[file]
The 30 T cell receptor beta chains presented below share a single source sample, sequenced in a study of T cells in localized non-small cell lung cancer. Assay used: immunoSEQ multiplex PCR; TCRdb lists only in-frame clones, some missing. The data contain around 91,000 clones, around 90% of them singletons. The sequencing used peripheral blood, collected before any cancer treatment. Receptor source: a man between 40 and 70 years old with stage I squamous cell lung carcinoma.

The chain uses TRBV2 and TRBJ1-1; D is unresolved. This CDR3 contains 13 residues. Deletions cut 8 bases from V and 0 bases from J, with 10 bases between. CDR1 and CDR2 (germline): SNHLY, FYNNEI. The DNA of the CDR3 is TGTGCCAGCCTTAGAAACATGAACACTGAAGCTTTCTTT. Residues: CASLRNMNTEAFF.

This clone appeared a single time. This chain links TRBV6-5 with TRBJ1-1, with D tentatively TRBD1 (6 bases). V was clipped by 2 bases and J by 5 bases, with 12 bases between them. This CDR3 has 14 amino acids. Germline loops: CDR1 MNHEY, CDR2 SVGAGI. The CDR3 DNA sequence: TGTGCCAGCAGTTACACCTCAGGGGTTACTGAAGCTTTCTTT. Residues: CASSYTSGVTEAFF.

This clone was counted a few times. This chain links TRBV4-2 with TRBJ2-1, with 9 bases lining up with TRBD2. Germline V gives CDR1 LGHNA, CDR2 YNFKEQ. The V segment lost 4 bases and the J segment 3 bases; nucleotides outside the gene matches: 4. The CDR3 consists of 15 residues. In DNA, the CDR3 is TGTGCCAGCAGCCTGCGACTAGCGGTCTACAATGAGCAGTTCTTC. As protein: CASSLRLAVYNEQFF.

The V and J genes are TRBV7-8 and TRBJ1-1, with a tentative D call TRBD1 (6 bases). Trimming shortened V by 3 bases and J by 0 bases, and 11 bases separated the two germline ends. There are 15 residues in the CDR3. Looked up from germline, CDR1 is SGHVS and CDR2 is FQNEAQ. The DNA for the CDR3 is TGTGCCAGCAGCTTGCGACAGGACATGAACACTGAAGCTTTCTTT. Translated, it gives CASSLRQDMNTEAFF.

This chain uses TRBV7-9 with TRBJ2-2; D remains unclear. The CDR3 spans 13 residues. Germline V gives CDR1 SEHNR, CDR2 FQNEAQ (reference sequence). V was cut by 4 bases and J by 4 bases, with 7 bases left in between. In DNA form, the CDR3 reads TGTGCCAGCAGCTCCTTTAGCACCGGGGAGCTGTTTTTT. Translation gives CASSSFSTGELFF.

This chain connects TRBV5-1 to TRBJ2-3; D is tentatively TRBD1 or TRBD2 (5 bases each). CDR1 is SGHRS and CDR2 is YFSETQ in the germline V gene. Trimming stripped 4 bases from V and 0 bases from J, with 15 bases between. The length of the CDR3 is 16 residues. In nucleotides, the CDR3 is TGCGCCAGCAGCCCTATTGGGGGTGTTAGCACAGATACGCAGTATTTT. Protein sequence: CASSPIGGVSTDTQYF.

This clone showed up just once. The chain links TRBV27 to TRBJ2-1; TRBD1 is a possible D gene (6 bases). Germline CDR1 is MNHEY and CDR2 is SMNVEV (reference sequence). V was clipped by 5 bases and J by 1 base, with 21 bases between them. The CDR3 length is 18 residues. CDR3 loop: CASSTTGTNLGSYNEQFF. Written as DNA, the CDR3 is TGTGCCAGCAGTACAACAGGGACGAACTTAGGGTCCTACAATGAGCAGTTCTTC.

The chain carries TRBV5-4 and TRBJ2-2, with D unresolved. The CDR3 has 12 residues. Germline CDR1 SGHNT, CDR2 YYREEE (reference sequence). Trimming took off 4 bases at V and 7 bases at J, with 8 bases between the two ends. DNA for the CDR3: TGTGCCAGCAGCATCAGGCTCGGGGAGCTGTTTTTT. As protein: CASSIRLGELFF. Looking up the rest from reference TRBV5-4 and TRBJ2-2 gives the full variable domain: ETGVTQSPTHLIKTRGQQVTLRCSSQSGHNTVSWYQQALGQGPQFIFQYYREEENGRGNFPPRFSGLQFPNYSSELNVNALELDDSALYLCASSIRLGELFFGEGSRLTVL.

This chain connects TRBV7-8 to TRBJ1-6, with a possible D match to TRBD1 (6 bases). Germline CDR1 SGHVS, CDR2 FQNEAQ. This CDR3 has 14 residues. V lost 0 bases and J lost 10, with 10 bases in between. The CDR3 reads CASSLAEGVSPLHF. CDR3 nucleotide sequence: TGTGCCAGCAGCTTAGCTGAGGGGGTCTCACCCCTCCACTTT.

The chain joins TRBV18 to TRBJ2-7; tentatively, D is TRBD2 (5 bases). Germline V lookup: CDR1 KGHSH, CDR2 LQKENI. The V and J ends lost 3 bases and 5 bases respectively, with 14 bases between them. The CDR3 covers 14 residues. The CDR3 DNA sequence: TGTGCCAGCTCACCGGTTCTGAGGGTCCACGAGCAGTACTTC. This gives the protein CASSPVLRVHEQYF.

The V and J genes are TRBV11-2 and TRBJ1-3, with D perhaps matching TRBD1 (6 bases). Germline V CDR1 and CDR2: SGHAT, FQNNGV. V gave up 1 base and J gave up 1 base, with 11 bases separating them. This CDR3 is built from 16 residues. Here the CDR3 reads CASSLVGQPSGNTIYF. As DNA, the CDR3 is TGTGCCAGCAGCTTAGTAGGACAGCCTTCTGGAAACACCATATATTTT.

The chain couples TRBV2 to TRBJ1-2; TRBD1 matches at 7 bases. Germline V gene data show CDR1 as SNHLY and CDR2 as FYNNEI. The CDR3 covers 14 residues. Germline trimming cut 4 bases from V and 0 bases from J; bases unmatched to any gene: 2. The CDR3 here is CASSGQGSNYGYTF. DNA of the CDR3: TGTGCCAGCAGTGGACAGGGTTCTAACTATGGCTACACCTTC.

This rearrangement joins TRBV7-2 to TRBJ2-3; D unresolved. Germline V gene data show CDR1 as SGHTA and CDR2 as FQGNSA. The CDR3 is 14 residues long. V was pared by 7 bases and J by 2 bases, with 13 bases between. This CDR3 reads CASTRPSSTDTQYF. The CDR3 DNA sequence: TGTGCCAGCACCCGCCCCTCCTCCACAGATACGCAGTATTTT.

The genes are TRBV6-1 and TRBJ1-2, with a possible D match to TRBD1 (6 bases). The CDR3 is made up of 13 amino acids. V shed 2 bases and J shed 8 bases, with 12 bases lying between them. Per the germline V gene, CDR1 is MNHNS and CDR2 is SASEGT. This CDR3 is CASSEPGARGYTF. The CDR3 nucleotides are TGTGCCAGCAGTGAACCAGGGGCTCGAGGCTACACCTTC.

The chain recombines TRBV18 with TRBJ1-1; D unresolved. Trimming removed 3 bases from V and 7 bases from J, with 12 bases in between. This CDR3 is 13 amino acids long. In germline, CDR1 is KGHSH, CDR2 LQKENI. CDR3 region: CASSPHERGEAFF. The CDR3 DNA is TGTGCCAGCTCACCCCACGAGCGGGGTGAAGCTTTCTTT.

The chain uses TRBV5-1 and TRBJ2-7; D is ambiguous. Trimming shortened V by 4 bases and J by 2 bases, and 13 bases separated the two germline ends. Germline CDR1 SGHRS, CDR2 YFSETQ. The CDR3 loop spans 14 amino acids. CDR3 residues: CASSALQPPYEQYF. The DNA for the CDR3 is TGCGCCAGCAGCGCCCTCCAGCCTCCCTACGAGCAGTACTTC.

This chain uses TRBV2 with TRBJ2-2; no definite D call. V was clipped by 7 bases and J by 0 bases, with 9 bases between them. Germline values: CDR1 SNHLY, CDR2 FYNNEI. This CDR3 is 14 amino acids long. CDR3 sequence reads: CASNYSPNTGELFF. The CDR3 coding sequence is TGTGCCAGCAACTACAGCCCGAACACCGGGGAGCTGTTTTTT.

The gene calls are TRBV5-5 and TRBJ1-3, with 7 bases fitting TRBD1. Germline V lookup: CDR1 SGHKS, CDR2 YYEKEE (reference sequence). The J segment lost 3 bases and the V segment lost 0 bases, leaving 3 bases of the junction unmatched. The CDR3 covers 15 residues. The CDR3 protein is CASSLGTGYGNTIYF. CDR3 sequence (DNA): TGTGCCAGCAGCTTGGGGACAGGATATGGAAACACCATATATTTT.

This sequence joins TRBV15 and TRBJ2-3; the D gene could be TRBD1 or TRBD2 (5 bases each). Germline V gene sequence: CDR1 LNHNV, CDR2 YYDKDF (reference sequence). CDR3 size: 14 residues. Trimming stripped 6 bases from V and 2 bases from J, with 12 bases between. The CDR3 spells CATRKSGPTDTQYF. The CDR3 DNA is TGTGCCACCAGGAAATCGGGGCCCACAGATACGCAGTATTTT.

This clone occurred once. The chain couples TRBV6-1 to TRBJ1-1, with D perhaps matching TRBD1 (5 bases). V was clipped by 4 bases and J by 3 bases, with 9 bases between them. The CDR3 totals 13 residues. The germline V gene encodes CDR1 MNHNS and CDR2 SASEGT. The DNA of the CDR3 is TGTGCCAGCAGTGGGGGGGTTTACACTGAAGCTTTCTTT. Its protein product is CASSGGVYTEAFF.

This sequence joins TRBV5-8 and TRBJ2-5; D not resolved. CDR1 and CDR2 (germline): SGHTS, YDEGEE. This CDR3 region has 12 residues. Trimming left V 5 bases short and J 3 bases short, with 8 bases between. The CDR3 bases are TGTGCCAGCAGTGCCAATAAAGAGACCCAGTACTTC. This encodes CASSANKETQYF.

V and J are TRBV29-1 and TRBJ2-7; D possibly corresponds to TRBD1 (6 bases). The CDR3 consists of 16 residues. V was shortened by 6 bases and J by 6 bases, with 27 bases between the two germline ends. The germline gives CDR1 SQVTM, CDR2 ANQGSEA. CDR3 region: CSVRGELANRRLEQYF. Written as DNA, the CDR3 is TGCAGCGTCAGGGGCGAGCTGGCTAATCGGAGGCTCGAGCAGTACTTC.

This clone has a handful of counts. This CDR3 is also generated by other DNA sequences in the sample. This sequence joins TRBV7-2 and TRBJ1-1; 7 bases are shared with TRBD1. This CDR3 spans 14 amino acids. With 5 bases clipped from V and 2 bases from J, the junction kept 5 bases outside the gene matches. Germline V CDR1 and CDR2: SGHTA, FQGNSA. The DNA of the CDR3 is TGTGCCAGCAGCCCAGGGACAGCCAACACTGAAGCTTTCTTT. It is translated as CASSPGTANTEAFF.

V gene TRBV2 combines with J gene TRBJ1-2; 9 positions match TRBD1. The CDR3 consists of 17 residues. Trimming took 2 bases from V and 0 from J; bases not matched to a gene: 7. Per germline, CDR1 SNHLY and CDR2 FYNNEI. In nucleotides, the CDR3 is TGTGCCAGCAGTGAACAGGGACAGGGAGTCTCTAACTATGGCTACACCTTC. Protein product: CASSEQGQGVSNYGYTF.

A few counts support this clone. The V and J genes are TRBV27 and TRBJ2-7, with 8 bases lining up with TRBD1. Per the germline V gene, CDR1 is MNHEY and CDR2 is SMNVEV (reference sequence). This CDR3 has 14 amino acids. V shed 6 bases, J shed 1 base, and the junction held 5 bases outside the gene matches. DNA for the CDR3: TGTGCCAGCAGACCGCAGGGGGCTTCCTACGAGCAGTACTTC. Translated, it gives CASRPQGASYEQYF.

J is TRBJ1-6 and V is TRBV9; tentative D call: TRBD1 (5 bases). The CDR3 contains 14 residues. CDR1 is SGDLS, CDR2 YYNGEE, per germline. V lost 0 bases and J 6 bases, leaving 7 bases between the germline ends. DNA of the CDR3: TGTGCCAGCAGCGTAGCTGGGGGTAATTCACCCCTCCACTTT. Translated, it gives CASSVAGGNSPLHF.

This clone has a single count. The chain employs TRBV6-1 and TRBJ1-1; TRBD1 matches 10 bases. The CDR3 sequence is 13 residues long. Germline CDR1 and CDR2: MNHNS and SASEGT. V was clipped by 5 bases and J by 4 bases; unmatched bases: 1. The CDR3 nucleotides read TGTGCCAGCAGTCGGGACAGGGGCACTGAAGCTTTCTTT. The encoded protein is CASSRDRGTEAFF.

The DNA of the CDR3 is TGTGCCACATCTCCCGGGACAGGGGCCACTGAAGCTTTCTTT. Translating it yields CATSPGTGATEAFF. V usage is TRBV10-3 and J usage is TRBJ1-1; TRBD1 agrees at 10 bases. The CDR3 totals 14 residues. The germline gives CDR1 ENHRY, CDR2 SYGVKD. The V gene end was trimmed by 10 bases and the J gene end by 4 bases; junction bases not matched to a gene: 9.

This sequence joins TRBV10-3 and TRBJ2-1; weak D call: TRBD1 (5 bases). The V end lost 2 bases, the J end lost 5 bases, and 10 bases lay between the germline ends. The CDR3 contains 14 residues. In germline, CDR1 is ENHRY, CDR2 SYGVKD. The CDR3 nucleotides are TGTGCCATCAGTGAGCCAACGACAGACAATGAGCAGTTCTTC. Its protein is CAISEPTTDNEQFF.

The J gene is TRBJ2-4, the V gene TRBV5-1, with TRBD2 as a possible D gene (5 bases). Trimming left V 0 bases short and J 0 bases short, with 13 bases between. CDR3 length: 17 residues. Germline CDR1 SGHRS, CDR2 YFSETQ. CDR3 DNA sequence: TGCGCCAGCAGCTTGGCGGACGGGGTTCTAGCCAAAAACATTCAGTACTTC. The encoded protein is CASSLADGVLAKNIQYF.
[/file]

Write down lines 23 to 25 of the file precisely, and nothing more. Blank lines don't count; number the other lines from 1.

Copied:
V and J are TRBV29-1 and TRBJ2-7; D possibly corresponds to TRBD1 (6 bases). The CDR3 consists of 16 residues. V was shortened by 6 bases and J by 6 bases, with 27 bases between the two germline ends. The germline gives CDR1 SQVTM, CDR2 ANQGSEA. CDR3 region: CSVRGELANRRLEQYF. Written as DNA, the CDR3 is TGCAGCGTCAGGGGCGAGCTGGCTAATCGGAGGCTCGAGCAGTACTTC.

This clone has a handful of counts. This CDR3 is also generated by other DNA sequences in the sample. This sequence joins TRBV7-2 and TRBJ1-1; 7 bases are shared with TRBD1. This CDR3 spans 14 amino acids. With 5 bases clipped from V and 2 bases from J, the junction kept 5 bases outside the gene matches. Germline V CDR1 and CDR2: SGHTA, FQGNSA. The DNA of the CDR3 is TGTGCCAGCAGCCCAGGGACAGCCAACACTGAAGCTTTCTTT. It is translated as CASSPGTANTEAFF.

V gene TRBV2 combines with J gene TRBJ1-2; 9 positions match TRBD1. The CDR3 consists of 17 residues. Trimming took 2 bases from V and 0 from J; bases not matched to a gene: 7. Per germline, CDR1 SNHLY and CDR2 FYNNEI. In nucleotides, the CDR3 is TGTGCCAGCAGTGAACAGGGACAGGGAGTCTCTAACTATGGCTACACCTTC. Protein product: CASSEQGQGVSNYGYTF.